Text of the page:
CD Reviews | CTD (Briefly Noted) | JFL (Dip Your Ears) | DVD Reviews


Briefly Noted: Schumann for Four and Five (CD of the Month)

available at Amazon
Schumann, Piano Quartet/Piano Quintet, I. Faust, A.K. Schreiber, A. Tamestit, J.-G. Queyras, A. Melnikov

(released on November 24, 2023)
Harmonia Mundi HMM902695 | 52'42"
Many musicologists have described Robert Schumann's youthful piano quartet and piano quintet as twin works, not least because they were composed in the same key, E-flat major, and within a few weeks of one another. Neither of these pieces, early experiments by Schumann with pairing his favorite instrument, the piano, with different combination of string instruments, lasts over a half-hour, but the young composer, still only 19 years old, laid the foundations for many later examples of both of these still relatively rare genres.

This delectable new release assembles a dream team for these exemplary works: violinist Isabelle Faust, violist Antoine Tamestit, cellist Jean-Guihen Queyras, and pianist Alexander Melnikov. All play on historical instruments, with the strings all made roughly around the year 1700, as early as 1672, in the case of Tamestit's Stradivarius viola. Melnikov plays on a historical fortepiano made by Ignace Pleyel (Paris, 1851), technically constructed after Schumann composed these pieces, but that is a minor point.

Even though it was composed slightly later, the quartet is the lesser work to my ears, but its slow movement, with ardent cello solos here played subtly by Queyras, is nothing short of gorgeous. Schumann's piano quintet, however, has always struck me as one of the most perfect pieces of chamber music ever written. This performance, with Anne Katharina Schreiber joining on second violin, is going to be rather difficult to improve on, and it is certainly in competition with Melnikov's own recording of the same pairing from a decade ago (with the Jerusalem String Quartet) and the version made around the same time by the Takács Quartet and Marc-André Hamelin. The second movement surprises, both by the detached, somewhat brisk pacing of the funeral march and the understated rubato of the B section. The use of historical instruments and the individual strengths of each player put this disc a notch above.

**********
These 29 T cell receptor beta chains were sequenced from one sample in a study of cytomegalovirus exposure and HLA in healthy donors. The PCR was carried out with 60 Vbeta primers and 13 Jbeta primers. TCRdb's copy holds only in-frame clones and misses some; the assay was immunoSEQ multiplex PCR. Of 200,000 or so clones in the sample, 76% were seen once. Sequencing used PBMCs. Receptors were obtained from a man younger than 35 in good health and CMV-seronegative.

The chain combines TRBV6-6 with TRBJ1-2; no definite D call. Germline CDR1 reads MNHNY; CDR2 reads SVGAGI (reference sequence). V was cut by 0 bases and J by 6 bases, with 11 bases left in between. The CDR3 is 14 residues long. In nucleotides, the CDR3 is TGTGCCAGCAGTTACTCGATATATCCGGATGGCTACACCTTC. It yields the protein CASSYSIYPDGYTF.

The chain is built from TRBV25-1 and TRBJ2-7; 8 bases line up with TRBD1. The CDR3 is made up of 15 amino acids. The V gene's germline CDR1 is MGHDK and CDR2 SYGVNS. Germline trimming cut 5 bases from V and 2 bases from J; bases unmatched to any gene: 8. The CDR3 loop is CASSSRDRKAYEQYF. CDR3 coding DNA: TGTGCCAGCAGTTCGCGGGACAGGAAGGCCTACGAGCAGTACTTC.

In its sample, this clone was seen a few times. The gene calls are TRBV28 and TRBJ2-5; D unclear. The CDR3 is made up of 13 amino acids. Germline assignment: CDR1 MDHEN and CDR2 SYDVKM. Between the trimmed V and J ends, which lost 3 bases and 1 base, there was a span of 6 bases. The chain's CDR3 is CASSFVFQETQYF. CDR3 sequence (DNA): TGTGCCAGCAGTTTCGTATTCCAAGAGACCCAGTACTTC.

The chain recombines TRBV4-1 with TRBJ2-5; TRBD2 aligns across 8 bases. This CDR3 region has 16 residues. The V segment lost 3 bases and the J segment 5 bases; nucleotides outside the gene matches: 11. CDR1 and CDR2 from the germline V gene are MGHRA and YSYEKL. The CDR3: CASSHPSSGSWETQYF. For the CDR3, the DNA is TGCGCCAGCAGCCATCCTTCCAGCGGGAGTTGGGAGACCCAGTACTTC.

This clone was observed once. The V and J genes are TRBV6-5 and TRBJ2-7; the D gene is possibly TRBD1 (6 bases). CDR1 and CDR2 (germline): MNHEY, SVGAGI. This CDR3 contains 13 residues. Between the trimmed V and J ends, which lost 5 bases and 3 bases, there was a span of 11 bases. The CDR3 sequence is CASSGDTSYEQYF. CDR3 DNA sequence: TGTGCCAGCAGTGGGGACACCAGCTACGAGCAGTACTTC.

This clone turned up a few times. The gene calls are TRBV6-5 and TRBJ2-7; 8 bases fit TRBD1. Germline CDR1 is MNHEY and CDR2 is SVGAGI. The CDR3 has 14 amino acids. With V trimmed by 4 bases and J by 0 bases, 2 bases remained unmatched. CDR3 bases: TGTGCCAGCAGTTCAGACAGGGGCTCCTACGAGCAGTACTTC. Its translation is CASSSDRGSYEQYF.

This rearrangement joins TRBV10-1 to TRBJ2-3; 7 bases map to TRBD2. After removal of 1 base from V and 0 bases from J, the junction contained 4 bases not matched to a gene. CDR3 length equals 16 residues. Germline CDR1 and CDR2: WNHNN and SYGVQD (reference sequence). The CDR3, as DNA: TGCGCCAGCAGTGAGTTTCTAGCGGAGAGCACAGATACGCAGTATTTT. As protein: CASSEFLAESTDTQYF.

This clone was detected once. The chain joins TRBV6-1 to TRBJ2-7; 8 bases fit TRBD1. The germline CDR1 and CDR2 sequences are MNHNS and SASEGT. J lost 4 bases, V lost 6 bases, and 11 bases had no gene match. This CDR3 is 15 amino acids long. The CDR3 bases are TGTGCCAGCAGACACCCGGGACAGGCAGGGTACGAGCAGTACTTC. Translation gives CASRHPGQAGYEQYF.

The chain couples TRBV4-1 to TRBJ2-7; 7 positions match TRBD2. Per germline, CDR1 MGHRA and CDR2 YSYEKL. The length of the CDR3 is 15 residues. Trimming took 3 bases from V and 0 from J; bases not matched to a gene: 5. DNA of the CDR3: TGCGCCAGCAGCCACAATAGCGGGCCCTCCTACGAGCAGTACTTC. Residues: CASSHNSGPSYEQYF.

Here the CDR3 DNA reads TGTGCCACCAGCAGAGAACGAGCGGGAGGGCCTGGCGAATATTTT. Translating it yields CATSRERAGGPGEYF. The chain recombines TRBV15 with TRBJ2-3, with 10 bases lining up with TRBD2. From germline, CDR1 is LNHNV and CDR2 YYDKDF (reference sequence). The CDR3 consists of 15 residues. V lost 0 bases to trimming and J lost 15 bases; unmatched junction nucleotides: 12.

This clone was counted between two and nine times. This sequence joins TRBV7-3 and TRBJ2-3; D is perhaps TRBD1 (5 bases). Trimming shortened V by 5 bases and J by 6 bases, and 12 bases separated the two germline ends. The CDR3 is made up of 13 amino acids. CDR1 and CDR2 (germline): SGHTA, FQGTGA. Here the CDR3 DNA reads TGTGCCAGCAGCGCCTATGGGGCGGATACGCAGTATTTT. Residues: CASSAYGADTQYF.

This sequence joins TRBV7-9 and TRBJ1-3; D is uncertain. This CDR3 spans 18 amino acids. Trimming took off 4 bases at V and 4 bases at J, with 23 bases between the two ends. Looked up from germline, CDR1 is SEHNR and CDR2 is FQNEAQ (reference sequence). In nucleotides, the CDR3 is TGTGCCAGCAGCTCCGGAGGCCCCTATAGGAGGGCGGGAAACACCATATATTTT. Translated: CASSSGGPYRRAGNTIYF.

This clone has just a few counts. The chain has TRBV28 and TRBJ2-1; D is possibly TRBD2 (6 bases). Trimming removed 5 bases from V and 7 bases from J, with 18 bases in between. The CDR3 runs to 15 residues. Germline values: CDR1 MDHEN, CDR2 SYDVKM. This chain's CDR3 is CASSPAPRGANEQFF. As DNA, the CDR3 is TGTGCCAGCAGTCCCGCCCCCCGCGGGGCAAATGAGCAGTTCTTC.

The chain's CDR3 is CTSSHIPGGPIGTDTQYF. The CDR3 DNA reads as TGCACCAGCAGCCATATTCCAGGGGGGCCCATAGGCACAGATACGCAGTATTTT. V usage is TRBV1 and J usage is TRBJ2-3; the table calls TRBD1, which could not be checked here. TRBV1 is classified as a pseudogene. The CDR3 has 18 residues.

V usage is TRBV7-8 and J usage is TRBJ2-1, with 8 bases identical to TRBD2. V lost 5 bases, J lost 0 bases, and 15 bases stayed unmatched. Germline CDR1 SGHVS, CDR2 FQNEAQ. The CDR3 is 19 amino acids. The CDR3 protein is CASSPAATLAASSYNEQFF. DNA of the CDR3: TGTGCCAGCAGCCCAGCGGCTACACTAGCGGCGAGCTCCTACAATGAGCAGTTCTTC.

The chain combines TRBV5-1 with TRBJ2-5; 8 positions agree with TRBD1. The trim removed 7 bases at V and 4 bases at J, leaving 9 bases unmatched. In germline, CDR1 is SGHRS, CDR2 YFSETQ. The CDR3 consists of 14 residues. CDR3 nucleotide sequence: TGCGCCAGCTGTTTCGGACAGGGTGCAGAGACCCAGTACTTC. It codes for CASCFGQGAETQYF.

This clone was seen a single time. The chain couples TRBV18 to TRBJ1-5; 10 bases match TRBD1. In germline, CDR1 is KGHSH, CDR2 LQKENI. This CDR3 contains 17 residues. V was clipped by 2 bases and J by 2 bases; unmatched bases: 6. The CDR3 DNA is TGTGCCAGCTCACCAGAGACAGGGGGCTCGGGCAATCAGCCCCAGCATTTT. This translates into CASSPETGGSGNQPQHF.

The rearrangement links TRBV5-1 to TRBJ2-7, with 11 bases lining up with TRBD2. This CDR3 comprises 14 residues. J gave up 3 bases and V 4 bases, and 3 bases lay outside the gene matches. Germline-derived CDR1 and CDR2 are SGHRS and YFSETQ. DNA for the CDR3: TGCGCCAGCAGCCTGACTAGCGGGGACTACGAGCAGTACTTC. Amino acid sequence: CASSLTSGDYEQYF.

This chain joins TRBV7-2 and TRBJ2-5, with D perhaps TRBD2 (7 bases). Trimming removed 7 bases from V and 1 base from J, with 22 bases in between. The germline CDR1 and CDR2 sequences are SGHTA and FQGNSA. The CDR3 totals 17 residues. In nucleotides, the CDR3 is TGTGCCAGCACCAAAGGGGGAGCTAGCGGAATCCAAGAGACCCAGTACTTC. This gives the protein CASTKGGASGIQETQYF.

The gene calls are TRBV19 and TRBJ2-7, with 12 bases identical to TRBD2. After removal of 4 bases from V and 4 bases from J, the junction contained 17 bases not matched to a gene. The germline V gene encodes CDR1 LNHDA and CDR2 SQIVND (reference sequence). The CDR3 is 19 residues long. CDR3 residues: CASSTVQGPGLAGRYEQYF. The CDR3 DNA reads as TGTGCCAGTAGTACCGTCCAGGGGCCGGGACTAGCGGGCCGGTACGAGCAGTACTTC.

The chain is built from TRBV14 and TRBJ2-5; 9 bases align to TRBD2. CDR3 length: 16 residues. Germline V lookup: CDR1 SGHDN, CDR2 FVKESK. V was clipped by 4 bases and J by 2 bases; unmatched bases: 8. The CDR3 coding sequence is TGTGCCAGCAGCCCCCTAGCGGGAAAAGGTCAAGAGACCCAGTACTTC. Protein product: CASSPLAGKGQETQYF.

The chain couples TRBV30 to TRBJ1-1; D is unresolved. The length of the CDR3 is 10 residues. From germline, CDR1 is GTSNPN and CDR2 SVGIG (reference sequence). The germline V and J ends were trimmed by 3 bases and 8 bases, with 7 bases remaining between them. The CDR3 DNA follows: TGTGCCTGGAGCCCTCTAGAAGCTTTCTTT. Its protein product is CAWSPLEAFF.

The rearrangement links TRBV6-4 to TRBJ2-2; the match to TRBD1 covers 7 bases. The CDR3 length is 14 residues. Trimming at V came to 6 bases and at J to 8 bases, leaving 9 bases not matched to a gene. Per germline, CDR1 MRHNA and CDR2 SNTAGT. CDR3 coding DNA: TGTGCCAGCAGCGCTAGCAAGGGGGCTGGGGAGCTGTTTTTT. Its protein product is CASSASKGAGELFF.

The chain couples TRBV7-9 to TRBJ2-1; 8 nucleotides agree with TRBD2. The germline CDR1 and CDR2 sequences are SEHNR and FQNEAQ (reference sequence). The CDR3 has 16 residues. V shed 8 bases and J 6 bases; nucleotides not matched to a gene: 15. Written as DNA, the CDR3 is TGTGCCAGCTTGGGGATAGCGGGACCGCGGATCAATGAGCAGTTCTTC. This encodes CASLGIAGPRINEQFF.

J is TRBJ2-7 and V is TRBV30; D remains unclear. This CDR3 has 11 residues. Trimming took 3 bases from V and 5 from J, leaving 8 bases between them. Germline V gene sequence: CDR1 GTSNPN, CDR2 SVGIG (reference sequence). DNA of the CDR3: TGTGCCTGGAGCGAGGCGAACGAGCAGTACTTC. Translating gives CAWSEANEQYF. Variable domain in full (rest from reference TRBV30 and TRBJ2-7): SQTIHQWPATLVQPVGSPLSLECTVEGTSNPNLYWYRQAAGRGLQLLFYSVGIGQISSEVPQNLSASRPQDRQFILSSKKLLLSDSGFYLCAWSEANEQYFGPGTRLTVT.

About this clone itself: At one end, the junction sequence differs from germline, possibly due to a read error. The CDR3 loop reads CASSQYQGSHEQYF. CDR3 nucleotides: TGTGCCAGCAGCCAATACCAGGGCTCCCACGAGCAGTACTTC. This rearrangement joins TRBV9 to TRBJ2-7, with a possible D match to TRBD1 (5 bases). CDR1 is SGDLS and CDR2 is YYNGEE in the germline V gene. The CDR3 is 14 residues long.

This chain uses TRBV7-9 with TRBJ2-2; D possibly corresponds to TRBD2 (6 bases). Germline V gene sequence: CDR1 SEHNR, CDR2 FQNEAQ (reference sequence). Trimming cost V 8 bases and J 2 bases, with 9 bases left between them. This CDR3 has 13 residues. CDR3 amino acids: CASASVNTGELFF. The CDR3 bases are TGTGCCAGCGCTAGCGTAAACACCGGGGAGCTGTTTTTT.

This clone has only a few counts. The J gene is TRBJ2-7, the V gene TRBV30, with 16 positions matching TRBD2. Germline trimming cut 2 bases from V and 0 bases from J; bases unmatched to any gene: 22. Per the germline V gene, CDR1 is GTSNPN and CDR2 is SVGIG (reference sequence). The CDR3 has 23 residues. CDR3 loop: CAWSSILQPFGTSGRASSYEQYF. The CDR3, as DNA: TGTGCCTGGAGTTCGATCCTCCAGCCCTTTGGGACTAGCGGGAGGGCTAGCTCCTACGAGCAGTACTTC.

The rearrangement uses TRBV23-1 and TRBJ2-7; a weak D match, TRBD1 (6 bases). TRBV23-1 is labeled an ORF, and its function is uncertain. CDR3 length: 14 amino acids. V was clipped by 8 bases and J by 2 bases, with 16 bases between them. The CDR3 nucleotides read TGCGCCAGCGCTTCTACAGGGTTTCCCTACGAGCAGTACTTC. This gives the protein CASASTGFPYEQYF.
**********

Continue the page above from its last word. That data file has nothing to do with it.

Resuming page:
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Briefly Noted: Distler's Modern Christmas Oratorio

available at Amazon
Hugo Distler, Die Weihnachtsgeschichte, Adam Riis, Concert Clemens, Carsten Seyer-Hansen

(released on November 1, 2023)
OUR Recordings 6.220684 | 40'17"
available at Amazon
Athesinus Consort Berlin,
Klaus-Martin Bresgott
This recording of Hugo Distler's Die Weihnachtsgeschichte, while not the first, is the one that finally made me study this sadly lesser-known work. Many choral musicians, myself included, know Distler's austere arrangement of the late medieval tune "Es ist ein Ros entsprungen." This larger piece for unaccompanied SATB choir uses that tune to unify its 40 minutes of music: many verses of it are sung, interwoven with the Gospel account of the Nativity, sung in chant-like unaccompanied recitative by several soloists.

In this sense, the piece is akin to one of Bach's chorale cantatas, just without solo arias, but it also has much in common with the sacred music of Heinrich Schütz. The ingenuity of the chorale device reaches its climax when the chorale is touchingly interwoven with the part of the dialogue where Mary sings the words now known as the Magnificat, as if all souls ever born are present in that moment to praise Mary's submission to God. Shortly after, in another brilliant moment, there is a verse with the basses on a lullabye ostinato ("Eia, eia, eia"), soothing the newborn Jesus laid in the manger.

The Evangelist, on this disc the refined tenor Adam Riis, gets the bulk of the recitative between choruses, with other singers from the choir appearing as the angel Gabriel (high soprano), Mary and Elizabeth (mezzo-sopranos), and Herod and Simeon (basses). The main competition for this disc is the 2015 recording by the Athesinus Consort Berlin, conducted by Klaus-Martin Bresgott, who is also the editor of the critical edition of the score that appeared the same year (Carus-Verlag, 2015). Individual soloists may be slightly better on one disc or the other, but the overall performance of the Danish choir Concert Clemens on this new disc, directed with great sensitivity by Carsten Seyer-Hansen, is more moving. In particular, the disc's resonant sound preserves the sense of hearing it in an open space with acoustic ring, the Skt. Markus Kirken in Århus, where it was captured last year.